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Area of Interaction - Business and Employment

Banking and Finance: EFT, ATMs, Internet banking (IB) and brokerage, electronic
cash, insurance

How much do you know about banking and making financial transactions online?
Before we can have an informed discussion of the social impact and ethics of e-
finance, you need to educate yourself on this topic.

News Articles IB Sites Discussion Articles


IB via TV remote NAB (in the menu on the Tips for Safe IB
IB Safer left side of the page choose What You Should Know
demonstration)
How Safe is IB? Phishing Quiz
NETbank (in the menu
Fear of IB
on the left side of the page
ATM skimming choose take a test drive)
The Wallet Phone

Make notes on Internet Banking

Now complete the questions


Internet Banking Worksheet
Koreans will soon be able to withdraw money from their bank accounts by using their
TV remote control, as a growing number of lenders are taking advantage of the latest
technology that allows their customers to access banking services through their
television sets.
According to banking industry sources, six domestic lenders, including Kookmin
Bank, Kyongnam Bank and Industrial Bank of Korea, will establish what they call the
"Korea Financial TV" channel, in affiliation with local telecommunications operator
Dacom Corp., to offer banking services through the TV channel beginning in March.
In television banking, a digital television channel is linked to a high-speed data cable,
which allows two-way communication between signal transmitters and the TV user.
Customers, by using their TV remote control, can access banking services provided
on a certain cable channel. To access their bank account, customers need to enter
personal information for identity verification and to get an online certificate. Once
logged on, customers can access all services available through Internet banking,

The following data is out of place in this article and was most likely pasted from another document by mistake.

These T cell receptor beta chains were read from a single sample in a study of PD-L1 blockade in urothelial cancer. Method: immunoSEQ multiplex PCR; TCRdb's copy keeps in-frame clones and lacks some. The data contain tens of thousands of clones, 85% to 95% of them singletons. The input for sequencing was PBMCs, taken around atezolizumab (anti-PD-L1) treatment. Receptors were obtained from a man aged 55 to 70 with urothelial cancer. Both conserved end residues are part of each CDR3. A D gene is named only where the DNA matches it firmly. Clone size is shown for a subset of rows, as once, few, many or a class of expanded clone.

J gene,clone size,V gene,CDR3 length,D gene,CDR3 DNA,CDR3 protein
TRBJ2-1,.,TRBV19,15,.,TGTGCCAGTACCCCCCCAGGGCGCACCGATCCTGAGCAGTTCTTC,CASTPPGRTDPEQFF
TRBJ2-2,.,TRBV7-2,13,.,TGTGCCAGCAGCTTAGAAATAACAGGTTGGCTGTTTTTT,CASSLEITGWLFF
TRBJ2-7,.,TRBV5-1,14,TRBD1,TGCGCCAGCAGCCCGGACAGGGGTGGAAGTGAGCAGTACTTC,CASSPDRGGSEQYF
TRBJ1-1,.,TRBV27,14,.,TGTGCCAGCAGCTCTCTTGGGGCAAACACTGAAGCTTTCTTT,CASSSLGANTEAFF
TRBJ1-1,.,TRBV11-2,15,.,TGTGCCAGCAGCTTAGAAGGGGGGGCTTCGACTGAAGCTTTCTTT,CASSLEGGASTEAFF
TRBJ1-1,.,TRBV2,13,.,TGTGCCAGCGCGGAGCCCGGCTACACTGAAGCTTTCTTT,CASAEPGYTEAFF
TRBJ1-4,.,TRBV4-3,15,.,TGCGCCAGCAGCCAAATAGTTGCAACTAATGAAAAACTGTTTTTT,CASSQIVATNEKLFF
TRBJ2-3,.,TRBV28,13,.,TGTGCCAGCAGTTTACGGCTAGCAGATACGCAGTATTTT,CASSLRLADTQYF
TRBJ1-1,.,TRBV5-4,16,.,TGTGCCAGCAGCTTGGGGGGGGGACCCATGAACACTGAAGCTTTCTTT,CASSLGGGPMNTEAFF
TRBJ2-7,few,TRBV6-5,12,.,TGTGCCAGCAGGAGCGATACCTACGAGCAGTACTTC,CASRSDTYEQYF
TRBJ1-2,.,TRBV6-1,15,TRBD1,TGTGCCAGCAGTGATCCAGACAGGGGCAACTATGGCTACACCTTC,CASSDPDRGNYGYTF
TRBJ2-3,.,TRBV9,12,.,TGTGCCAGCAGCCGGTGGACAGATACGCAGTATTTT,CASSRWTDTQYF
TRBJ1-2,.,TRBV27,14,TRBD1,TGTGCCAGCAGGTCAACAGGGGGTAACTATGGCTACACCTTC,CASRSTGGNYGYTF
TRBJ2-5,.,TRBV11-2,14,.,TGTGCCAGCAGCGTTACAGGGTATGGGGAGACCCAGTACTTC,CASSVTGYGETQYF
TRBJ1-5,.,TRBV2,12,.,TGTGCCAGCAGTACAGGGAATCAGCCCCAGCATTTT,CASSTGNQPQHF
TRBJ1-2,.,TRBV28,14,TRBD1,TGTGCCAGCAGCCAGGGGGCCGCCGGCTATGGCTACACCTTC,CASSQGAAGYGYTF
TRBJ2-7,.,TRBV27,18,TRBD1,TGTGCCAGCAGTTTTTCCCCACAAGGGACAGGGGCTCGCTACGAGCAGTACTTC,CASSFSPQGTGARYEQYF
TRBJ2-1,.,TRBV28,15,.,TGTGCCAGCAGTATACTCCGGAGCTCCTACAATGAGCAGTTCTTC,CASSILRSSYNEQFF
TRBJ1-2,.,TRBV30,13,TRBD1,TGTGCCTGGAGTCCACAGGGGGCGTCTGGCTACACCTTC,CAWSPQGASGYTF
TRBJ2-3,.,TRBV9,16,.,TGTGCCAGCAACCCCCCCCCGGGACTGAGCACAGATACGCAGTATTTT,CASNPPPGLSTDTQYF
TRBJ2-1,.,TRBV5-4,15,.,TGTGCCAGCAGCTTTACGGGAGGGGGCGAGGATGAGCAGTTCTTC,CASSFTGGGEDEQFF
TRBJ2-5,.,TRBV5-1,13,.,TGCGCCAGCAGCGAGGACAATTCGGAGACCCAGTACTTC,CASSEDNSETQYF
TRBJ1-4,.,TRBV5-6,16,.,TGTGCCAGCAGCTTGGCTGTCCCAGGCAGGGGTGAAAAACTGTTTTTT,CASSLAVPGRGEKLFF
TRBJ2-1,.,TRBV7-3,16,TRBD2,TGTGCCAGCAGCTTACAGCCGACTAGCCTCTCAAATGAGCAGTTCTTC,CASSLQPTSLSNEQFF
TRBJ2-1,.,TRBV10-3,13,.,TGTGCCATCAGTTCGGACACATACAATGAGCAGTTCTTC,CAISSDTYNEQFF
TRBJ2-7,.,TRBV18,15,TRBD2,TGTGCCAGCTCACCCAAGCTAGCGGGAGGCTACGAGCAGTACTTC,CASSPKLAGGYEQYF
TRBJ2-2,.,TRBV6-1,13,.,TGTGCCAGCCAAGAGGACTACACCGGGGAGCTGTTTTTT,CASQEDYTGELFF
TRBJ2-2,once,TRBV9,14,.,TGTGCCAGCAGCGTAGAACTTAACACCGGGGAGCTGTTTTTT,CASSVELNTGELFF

ranging from deposits and withdrawals to opening and closing accounts.
But these six banks are not the only ones to embrace the latest technology. Woori
Bank is also planning to launch its own television banking service, which it calls "T-
Banking service," in collaboration with a television operator, beginning next year.
Shinhan Bank has also begun a joint project with a local cable channel operator to
offer its television banking services next year. As the leader of the pack, SC First
Bank started providing TV banking services in collaboration with local digital satellite
broadcaster SkyLife in August.
The current TV banking services are limited to those available on the Internet, but the
banks are planning to further expand the range of services, allowing customers, for
instance, to buy products on home shopping channels and pay for them automatically.
"Since TVs are on for so many hours a day, those who are not familiar with using
Internet banking, such as housewives or the elderly, can access banking services more
easily," a banking industry representative said.

Identity theft

Internet banking 'safer'

Regulators demand 'two-factor' authentication

By Brian Bergstein / Associated Press BOSTON -- If you do banking


over the Internet, generally the drill is pretty simple: You enter your
user name and password, and away you go.

But behind the scenes, the bank can do a lot to check you out: Are
you at your home computer, or at one with an Internet address that,
strangely, is registered overseas? Are you logging on at an unusual
time of day, or from a super-fast connection when normally you
have dial-up?

This kind of analysis is one example of the layers that bank Web
sites will add by the end of 2006 to meet new demands from federal
regulators for "two-factor" authentication. That essentially means
checking something more than just user name and password to
verify a customer's identity.

"Phishers" and other Internet fraud artists have become adept at


stealing passwords, mainly through "social engineering." Preying on
people's propensity to believe something seemingly authoritative,